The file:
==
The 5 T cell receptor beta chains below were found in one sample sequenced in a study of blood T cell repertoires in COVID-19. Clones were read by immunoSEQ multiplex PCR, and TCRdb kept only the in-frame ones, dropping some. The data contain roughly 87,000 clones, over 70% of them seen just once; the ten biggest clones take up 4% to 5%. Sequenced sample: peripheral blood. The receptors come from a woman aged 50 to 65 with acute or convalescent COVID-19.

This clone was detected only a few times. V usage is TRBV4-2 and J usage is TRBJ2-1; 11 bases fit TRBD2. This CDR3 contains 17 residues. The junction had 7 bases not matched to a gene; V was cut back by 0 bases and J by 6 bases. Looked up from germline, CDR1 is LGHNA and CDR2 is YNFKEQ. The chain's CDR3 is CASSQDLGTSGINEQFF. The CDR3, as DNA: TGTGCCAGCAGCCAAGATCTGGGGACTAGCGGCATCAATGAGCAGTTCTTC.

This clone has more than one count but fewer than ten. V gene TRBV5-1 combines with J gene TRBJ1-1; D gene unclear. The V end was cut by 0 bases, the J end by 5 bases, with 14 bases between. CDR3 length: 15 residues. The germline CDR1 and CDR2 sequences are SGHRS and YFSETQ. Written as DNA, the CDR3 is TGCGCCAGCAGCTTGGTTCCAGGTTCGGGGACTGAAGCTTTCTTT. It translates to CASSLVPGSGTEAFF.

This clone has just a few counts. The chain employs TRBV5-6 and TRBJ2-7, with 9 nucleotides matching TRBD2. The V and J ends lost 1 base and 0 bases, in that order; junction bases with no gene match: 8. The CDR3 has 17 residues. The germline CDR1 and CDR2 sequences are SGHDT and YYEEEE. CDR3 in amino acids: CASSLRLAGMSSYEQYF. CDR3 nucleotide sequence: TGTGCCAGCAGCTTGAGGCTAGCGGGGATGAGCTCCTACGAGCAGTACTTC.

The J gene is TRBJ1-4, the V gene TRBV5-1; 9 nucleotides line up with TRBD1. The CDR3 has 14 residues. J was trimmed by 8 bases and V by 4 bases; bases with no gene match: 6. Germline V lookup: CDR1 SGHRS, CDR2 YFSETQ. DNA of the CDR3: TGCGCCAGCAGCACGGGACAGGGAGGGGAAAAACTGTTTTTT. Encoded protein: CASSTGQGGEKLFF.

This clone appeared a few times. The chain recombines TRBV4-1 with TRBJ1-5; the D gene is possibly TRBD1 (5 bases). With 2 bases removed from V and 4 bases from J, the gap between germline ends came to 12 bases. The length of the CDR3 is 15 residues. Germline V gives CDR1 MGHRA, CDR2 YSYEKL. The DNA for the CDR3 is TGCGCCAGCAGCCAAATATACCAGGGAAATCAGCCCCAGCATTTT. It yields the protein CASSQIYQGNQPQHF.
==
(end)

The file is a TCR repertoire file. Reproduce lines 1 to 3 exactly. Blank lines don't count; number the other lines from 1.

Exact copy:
The 5 T cell receptor beta chains below were found in one sample sequenced in a study of blood T cell repertoires in COVID-19. Clones were read by immunoSEQ multiplex PCR, and TCRdb kept only the in-frame ones, dropping some. The data contain roughly 87,000 clones, over 70% of them seen just once; the ten biggest clones take up 4% to 5%. Sequenced sample: peripheral blood. The receptors come from a woman aged 50 to 65 with acute or convalescent COVID-19.

This clone was detected only a few times. V usage is TRBV4-2 and J usage is TRBJ2-1; 11 bases fit TRBD2. This CDR3 contains 17 residues. The junction had 7 bases not matched to a gene; V was cut back by 0 bases and J by 6 bases. Looked up from germline, CDR1 is LGHNA and CDR2 is YNFKEQ. The chain's CDR3 is CASSQDLGTSGINEQFF. The CDR3, as DNA: TGTGCCAGCAGCCAAGATCTGGGGACTAGCGGCATCAATGAGCAGTTCTTC.

This clone has more than one count but fewer than ten. V gene TRBV5-1 combines with J gene TRBJ1-1; D gene unclear. The V end was cut by 0 bases, the J end by 5 bases, with 14 bases between. CDR3 length: 15 residues. The germline CDR1 and CDR2 sequences are SGHRS and YFSETQ. Written as DNA, the CDR3 is TGCGCCAGCAGCTTGGTTCCAGGTTCGGGGACTGAAGCTTTCTTT. It translates to CASSLVPGSGTEAFF.